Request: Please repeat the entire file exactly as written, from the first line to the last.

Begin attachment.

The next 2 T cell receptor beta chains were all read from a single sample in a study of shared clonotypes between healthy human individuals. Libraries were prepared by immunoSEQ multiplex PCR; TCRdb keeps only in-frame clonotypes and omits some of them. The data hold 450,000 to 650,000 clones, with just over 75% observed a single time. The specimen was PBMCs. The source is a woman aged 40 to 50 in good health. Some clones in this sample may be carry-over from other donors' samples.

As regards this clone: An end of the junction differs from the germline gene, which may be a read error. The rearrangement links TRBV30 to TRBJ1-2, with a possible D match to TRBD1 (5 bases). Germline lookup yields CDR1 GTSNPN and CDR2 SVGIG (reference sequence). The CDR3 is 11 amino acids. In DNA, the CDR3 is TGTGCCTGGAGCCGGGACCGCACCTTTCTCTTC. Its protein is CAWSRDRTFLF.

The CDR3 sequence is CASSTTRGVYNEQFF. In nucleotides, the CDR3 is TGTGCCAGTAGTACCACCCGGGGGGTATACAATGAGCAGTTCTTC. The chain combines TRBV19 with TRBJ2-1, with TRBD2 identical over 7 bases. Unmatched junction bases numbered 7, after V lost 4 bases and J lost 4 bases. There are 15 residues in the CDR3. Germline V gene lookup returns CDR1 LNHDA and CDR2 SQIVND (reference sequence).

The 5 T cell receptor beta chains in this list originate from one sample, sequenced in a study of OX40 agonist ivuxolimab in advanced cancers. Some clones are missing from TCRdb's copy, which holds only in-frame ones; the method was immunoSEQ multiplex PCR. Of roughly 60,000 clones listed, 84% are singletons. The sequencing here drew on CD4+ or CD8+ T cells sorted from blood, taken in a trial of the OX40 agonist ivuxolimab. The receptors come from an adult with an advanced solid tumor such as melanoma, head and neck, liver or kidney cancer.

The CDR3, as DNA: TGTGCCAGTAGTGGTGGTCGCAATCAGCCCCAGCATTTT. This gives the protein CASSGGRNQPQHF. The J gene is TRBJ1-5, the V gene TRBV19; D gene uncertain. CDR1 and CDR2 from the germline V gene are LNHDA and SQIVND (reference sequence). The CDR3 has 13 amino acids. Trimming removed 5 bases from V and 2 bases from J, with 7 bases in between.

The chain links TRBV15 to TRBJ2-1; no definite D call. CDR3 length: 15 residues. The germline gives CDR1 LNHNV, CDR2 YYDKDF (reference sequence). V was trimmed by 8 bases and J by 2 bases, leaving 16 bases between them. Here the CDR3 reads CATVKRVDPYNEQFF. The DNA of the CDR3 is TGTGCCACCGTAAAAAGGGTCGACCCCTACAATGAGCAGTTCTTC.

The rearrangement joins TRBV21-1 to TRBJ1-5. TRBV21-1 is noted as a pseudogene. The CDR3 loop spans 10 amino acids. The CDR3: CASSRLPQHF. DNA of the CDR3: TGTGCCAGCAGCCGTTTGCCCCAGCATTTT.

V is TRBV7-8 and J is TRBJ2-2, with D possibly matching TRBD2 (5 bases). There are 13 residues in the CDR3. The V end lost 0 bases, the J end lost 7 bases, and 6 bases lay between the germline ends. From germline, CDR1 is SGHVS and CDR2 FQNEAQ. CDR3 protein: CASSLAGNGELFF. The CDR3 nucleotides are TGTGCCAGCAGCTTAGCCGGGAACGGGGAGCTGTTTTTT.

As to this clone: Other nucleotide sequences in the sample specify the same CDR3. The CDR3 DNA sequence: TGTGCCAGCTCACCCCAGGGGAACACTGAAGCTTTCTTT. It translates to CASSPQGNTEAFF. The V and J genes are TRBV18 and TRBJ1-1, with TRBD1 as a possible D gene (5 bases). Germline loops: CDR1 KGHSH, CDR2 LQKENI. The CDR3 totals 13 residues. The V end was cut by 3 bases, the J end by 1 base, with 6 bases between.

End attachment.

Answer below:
The next 2 T cell receptor beta chains were all read from a single sample in a study of shared clonotypes between healthy human individuals. Libraries were prepared by immunoSEQ multiplex PCR; TCRdb keeps only in-frame clonotypes and omits some of them. The data hold 450,000 to 650,000 clones, with just over 75% observed a single time. The specimen was PBMCs. The source is a woman aged 40 to 50 in good health. Some clones in this sample may be carry-over from other donors' samples.

As regards this clone: An end of the junction differs from the germline gene, which may be a read error. The rearrangement links TRBV30 to TRBJ1-2, with a possible D match to TRBD1 (5 bases). Germline lookup yields CDR1 GTSNPN and CDR2 SVGIG (reference sequence). The CDR3 is 11 amino acids. In DNA, the CDR3 is TGTGCCTGGAGCCGGGACCGCACCTTTCTCTTC. Its protein is CAWSRDRTFLF.

The CDR3 sequence is CASSTTRGVYNEQFF. In nucleotides, the CDR3 is TGTGCCAGTAGTACCACCCGGGGGGTATACAATGAGCAGTTCTTC. The chain combines TRBV19 with TRBJ2-1, with TRBD2 identical over 7 bases. Unmatched junction bases numbered 7, after V lost 4 bases and J lost 4 bases. There are 15 residues in the CDR3. Germline V gene lookup returns CDR1 LNHDA and CDR2 SQIVND (reference sequence).

The 5 T cell receptor beta chains in this list originate from one sample, sequenced in a study of OX40 agonist ivuxolimab in advanced cancers. Some clones are missing from TCRdb's copy, which holds only in-frame ones; the method was immunoSEQ multiplex PCR. Of roughly 60,000 clones listed, 84% are singletons. The sequencing here drew on CD4+ or CD8+ T cells sorted from blood, taken in a trial of the OX40 agonist ivuxolimab. The receptors come from an adult with an advanced solid tumor such as melanoma, head and neck, liver or kidney cancer.

The CDR3, as DNA: TGTGCCAGTAGTGGTGGTCGCAATCAGCCCCAGCATTTT. This gives the protein CASSGGRNQPQHF. The J gene is TRBJ1-5, the V gene TRBV19; D gene uncertain. CDR1 and CDR2 from the germline V gene are LNHDA and SQIVND (reference sequence). The CDR3 has 13 amino acids. Trimming removed 5 bases from V and 2 bases from J, with 7 bases in between.

The chain links TRBV15 to TRBJ2-1; no definite D call. CDR3 length: 15 residues. The germline gives CDR1 LNHNV, CDR2 YYDKDF (reference sequence). V was trimmed by 8 bases and J by 2 bases, leaving 16 bases between them. Here the CDR3 reads CATVKRVDPYNEQFF. The DNA of the CDR3 is TGTGCCACCGTAAAAAGGGTCGACCCCTACAATGAGCAGTTCTTC.

The rearrangement joins TRBV21-1 to TRBJ1-5. TRBV21-1 is noted as a pseudogene. The CDR3 loop spans 10 amino acids. The CDR3: CASSRLPQHF. DNA of the CDR3: TGTGCCAGCAGCCGTTTGCCCCAGCATTTT.

V is TRBV7-8 and J is TRBJ2-2, with D possibly matching TRBD2 (5 bases). There are 13 residues in the CDR3. The V end lost 0 bases, the J end lost 7 bases, and 6 bases lay between the germline ends. From germline, CDR1 is SGHVS and CDR2 FQNEAQ. CDR3 protein: CASSLAGNGELFF. The CDR3 nucleotides are TGTGCCAGCAGCTTAGCCGGGAACGGGGAGCTGTTTTTT.

As to this clone: Other nucleotide sequences in the sample specify the same CDR3. The CDR3 DNA sequence: TGTGCCAGCTCACCCCAGGGGAACACTGAAGCTTTCTTT. It translates to CASSPQGNTEAFF. The V and J genes are TRBV18 and TRBJ1-1, with TRBD1 as a possible D gene (5 bases). Germline loops: CDR1 KGHSH, CDR2 LQKENI. The CDR3 totals 13 residues. The V end was cut by 3 bases, the J end by 1 base, with 6 bases between.